800 years on, the Magna Carta remains a charter for all time
Grenville Cross revisits the proclamations of basic rights and freedoms in the Magna Carta that still shape today's laws, 800 years on
In 1977, when the jurist Lord Denning memorably declared, "Be you ever so high, the law is above you", he was proclaiming a truth dating back to the 13th century. It was 800 years ago today, in Runnymede Meadows, that England's King John sealed the Magna Carta, or Grand Charter.
Under John's father, King Henry II, and his brother, King Richard I, royal powers had increased exponentially, along with spending. By 1215, the barons who had to bear the brunt had had enough, and John was given a set of demands, which he had to concede.
The Magna Carta, crucially, limited the king's ability to use his feudal prerogatives against the barons, and to tax them willy-nilly. It acknowledged that people should only be taxed if they were represented when the decisions were taken, something taken up again five centuries later by America's revolting colonists.
Rather than laying down rights, the Magna Carta prescribed the basic liberties of English subjects, and proclaimed that even the sovereign was not above the law, a startling proposition for the time.
The Magna Carta is amazingly broad, covering such things as due process, church freedom and the proper conduct of officials. Clause 39 is perhaps its most famous provision, and states that no free man is to be arrested, imprisoned, deprived of his property, enslaved, exiled or otherwise proceeded against, unless "by legal judgment of his peers, or by the law of the land".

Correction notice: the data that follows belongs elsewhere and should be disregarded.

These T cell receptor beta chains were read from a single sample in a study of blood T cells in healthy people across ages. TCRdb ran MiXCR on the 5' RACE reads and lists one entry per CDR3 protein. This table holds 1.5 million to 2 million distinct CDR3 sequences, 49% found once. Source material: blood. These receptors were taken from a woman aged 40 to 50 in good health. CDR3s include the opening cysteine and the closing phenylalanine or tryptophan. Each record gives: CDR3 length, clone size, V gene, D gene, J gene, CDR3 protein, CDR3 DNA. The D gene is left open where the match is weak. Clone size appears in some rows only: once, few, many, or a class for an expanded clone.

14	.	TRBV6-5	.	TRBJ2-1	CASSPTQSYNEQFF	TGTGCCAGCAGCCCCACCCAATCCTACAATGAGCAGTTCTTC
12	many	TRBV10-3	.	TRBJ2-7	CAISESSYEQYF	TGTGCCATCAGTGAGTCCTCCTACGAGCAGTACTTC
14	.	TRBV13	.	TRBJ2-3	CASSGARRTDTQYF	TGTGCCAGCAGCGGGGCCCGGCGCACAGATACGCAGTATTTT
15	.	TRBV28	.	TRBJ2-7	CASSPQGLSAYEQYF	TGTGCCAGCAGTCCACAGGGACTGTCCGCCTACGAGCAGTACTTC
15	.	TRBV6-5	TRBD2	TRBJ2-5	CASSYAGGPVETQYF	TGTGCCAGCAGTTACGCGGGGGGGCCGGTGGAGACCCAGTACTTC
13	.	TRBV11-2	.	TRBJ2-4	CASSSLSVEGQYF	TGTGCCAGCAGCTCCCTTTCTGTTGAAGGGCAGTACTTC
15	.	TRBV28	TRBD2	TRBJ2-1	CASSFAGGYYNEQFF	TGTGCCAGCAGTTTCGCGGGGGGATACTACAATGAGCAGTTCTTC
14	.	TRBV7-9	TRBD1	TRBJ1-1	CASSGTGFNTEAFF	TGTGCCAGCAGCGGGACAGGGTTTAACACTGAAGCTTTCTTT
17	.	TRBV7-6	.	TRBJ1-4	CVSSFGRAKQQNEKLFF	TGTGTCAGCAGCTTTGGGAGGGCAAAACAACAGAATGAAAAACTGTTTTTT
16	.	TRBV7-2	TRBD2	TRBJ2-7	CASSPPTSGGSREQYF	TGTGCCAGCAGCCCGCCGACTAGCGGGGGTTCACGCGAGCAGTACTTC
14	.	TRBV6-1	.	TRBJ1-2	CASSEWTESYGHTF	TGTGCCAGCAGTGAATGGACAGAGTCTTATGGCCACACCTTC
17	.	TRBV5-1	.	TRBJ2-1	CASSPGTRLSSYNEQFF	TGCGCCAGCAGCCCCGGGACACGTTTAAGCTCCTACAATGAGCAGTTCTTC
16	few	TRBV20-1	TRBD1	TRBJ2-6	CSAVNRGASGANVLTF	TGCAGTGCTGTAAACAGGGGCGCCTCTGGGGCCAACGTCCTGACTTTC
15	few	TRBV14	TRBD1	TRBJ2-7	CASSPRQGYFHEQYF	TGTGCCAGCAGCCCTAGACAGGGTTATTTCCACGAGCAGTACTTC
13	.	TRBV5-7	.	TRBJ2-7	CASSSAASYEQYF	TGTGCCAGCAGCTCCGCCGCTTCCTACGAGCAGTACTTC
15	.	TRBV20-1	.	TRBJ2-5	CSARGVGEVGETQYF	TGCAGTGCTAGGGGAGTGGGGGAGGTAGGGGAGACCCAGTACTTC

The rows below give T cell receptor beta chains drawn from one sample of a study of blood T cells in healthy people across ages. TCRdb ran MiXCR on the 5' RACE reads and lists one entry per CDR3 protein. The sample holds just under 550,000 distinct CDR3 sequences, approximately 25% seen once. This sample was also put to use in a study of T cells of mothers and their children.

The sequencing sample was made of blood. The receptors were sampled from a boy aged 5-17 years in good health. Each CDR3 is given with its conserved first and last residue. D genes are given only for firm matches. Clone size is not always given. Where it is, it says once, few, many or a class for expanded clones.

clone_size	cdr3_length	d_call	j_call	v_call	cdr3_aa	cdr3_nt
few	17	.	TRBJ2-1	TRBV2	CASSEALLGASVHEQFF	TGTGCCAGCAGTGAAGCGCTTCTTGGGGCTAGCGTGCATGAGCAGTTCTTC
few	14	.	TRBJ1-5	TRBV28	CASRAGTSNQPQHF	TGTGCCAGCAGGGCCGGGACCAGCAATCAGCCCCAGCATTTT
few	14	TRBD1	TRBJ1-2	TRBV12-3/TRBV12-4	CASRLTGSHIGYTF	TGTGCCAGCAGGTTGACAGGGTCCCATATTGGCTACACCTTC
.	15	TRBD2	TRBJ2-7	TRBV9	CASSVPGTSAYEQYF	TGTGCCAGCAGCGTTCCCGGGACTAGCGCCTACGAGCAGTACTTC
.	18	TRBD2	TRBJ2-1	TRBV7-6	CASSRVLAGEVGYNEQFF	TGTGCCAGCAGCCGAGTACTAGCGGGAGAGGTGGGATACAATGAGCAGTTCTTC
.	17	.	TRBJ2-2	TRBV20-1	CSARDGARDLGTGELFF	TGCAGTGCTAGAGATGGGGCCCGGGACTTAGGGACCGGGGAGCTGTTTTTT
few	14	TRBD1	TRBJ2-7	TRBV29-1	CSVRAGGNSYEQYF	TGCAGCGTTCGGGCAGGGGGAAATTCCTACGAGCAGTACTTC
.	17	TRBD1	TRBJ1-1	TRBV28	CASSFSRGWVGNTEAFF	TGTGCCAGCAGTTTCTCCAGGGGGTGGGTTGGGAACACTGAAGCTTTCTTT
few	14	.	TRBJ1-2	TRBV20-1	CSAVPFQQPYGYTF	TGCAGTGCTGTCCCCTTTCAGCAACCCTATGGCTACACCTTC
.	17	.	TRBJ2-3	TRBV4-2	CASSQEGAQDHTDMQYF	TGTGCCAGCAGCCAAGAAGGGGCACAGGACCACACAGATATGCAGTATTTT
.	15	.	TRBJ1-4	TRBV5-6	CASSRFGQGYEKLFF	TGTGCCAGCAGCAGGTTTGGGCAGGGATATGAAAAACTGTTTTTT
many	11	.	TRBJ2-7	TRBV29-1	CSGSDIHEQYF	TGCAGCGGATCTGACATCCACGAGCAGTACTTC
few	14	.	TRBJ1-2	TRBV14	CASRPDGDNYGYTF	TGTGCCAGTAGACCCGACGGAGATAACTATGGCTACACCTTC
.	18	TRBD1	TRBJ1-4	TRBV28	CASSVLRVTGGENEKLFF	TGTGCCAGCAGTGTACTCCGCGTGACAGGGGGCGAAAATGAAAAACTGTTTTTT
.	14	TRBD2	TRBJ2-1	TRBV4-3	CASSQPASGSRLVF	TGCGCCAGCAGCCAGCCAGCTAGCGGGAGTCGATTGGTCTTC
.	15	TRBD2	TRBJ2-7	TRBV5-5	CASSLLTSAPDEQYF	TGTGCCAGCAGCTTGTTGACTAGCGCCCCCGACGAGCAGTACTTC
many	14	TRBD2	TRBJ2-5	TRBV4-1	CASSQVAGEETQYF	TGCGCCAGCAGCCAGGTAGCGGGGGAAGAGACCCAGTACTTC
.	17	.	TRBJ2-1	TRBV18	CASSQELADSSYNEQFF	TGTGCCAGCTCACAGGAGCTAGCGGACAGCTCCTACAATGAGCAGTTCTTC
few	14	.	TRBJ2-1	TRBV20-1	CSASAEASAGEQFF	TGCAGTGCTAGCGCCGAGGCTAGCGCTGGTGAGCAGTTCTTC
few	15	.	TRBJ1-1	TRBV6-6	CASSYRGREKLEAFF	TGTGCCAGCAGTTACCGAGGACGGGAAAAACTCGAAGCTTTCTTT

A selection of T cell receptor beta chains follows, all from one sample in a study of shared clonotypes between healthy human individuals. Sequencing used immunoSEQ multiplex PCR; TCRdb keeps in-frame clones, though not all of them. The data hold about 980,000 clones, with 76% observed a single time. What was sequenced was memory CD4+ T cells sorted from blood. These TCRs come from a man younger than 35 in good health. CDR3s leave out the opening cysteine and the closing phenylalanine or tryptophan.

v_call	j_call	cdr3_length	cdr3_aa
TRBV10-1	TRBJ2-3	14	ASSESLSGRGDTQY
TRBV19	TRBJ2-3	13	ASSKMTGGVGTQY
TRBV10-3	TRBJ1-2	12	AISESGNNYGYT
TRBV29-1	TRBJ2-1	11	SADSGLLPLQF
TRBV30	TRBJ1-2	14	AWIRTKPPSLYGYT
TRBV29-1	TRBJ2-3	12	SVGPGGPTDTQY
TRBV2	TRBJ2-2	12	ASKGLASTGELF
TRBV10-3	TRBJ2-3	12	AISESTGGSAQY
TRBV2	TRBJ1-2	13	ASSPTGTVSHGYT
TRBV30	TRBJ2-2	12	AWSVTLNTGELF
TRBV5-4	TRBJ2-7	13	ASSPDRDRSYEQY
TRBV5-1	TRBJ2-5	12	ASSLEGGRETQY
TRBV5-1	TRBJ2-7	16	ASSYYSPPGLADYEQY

Although some claim the Magna Carta is the source of many modern rights, including the right of the suspect to know in advance what charges he will face, this is probably stretching things a bit too far. What can, however, be said is that the Magna Carta recognised that suspects have to be treated more fairly.
Over the centuries, the Magna Carta has exercised enormous influence around the world. In the US, the founding fathers were inspired by the Magna Carta when drafting both the Declaration of Independence and the Bill of Rights. When the Universal Declaration of Human Rights was being drawn up in 1946, Eleanor Roosevelt, who chaired the UN Commission on Human Rights, described it as "a Magna Carta for all mankind".
In Hong Kong last December, Chief Justice Geoffrey Ma Tao-li rightly said that "the underlying principles of the Magna Carta are timeless, as relevant today as they were 800 years ago". Some of its notions are reflected in the Basic Law, including the limit on arbitrary arrest and detention, and the right of access to the courts.
The Magna Carta Trust has described the charter as Britain's greatest export, and its boast, that "800 years on, Magna Carta's best days lie ahead", is certainly much more than mere hyperbole.
Grenville Cross SC is a criminal justice analyst